KYOTO IS COSTLY
December 9, 2005
Signatories of the Kyoto Protocol are required to severely curtail their carbon dioxide emissions by 2010 and beyond. A new study from the International Council for Capital Formation (ICCF) finds that meeting these goals will hamper European economic growth.
The authors make a number of favorable assumptions like new, clean technology, more use of renewables, improved efficiency and a policy regime designed to push emissions downward. Even assuming very optimistic situations, the costs are high:
- By 2010, Spain's economic growth will be reduced by 3.1 percent, Italy's will fall 2.1 percent, Britain's by 1.1 percent and Germany's by 0.8 percent.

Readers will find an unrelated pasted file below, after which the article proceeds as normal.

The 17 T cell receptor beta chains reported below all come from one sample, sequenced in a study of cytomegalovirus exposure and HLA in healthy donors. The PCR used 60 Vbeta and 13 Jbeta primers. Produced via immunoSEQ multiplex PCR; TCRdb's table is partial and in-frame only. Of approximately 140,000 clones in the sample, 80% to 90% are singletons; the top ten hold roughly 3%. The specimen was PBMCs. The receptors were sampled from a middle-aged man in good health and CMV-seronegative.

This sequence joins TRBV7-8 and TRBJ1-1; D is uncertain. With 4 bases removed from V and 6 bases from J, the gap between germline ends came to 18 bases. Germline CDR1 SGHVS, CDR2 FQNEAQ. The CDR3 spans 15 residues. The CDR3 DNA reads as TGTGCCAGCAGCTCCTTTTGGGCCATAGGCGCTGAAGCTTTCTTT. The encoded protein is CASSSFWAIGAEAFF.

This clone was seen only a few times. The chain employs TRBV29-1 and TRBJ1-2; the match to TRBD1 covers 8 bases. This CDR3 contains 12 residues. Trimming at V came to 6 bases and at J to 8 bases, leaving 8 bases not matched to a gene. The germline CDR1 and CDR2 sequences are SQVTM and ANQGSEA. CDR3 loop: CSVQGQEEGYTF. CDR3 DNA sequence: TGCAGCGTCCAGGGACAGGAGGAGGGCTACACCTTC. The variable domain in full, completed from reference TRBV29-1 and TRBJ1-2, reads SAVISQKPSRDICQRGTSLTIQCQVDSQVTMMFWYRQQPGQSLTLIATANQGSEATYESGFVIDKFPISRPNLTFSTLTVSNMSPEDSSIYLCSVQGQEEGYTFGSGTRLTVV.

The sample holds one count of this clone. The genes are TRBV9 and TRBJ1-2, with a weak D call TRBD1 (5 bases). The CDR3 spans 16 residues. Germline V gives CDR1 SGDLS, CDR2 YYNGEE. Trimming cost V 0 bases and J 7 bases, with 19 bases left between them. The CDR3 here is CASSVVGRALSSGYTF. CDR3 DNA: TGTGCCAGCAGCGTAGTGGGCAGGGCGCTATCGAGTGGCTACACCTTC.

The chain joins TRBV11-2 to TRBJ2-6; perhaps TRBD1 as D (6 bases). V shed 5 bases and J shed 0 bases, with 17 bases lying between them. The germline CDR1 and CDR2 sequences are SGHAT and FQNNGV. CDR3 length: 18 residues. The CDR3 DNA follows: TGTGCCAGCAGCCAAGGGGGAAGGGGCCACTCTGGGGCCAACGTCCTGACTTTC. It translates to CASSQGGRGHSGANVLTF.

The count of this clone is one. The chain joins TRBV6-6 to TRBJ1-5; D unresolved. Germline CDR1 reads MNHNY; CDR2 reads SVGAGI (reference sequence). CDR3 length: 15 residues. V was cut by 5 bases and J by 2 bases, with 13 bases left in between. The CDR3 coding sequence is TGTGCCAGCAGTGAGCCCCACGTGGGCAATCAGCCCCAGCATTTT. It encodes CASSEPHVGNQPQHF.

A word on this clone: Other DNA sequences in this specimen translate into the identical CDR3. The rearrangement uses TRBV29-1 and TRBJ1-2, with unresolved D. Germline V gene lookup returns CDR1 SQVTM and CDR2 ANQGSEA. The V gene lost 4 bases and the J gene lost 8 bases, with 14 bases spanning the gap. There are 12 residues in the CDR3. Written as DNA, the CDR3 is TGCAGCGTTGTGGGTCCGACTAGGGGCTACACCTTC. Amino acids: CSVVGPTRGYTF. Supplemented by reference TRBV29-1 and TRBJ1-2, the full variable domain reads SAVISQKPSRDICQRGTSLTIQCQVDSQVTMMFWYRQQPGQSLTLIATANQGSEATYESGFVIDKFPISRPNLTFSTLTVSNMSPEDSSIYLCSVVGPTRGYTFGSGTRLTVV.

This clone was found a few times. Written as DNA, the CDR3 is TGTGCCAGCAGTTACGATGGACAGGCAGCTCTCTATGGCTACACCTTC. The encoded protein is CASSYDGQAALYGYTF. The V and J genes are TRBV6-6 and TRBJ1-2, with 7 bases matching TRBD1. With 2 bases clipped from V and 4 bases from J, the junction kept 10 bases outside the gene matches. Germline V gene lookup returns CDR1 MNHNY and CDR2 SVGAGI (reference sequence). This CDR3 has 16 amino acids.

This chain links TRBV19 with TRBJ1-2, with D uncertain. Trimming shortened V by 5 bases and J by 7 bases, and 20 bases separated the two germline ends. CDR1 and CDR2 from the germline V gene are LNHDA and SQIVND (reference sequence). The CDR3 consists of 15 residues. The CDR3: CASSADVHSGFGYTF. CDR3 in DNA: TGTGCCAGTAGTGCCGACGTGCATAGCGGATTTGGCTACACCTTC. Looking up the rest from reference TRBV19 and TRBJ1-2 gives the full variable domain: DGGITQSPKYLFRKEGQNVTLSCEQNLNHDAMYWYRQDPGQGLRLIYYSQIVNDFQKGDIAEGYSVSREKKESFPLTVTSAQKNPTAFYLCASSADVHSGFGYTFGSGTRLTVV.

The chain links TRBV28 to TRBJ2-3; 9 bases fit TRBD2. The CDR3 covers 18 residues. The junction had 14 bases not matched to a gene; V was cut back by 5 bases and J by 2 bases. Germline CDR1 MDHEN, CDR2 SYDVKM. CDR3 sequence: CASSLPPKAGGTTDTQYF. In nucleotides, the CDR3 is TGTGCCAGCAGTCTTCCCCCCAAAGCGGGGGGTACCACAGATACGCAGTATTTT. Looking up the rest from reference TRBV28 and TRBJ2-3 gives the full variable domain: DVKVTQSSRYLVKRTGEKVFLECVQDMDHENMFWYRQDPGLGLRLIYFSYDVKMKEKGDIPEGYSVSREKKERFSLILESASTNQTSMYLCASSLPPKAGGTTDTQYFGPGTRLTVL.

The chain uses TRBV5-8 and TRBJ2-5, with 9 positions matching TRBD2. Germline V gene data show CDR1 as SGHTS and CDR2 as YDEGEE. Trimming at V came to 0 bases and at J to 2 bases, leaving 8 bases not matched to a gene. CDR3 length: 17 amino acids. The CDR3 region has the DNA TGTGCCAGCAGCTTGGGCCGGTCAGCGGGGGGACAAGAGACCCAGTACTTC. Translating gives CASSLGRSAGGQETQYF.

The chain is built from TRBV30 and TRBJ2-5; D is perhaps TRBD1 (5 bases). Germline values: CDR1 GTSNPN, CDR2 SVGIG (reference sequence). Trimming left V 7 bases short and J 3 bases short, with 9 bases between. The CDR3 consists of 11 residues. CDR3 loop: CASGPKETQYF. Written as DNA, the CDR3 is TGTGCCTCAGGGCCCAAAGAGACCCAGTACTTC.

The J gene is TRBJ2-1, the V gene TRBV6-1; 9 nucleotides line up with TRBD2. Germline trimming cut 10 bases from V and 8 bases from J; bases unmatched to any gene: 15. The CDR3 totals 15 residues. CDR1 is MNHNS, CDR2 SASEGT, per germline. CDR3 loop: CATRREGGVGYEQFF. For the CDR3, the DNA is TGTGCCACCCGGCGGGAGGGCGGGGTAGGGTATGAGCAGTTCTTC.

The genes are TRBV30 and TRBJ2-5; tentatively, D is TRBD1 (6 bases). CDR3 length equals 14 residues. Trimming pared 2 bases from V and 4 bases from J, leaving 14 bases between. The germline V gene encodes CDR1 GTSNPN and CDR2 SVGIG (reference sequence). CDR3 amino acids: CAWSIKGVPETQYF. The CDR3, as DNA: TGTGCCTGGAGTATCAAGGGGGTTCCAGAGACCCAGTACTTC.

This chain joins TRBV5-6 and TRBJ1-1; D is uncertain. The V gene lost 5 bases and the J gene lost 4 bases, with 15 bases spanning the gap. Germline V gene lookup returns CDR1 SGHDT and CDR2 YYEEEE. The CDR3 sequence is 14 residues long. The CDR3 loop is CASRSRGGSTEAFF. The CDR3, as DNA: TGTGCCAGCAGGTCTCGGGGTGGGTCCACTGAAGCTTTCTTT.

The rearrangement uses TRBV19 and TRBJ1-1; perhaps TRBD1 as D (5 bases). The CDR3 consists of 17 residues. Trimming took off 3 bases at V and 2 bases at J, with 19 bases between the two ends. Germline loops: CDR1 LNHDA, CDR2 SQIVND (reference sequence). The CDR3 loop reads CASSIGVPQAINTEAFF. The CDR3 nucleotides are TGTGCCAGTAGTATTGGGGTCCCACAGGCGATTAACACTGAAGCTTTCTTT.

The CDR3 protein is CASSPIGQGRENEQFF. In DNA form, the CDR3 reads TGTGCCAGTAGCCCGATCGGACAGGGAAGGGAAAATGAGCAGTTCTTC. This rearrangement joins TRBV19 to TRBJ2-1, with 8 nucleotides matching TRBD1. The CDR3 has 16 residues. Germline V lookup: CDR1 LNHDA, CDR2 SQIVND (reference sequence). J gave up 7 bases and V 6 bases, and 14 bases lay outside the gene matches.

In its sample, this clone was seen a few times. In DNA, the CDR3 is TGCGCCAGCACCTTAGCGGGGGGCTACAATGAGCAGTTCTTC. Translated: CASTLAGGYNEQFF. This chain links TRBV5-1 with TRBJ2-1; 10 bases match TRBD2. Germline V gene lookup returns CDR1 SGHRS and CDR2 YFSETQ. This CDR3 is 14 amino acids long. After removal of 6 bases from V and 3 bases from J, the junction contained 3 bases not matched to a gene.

- Besides reducing growth, compliance will cause unemployment to rise by several hundred thousand people in each of the countries studied.
- Everyone will suffer somewhat as electricity costs will grow an average 26 percent by 2010.
Proponents of the Kyoto Protocol argue that the ICCF's results are not reasonable. Nevertheless, even proponents assume that economic growth will diminish by one or two percent.
Source: Richard Black, "Kyoto to 'reduce Europe's growth'," BBC, November 7, 2005; based upon: "The Cost of the Kyoto Protocol," International Council for Capital Formation, November 2005.
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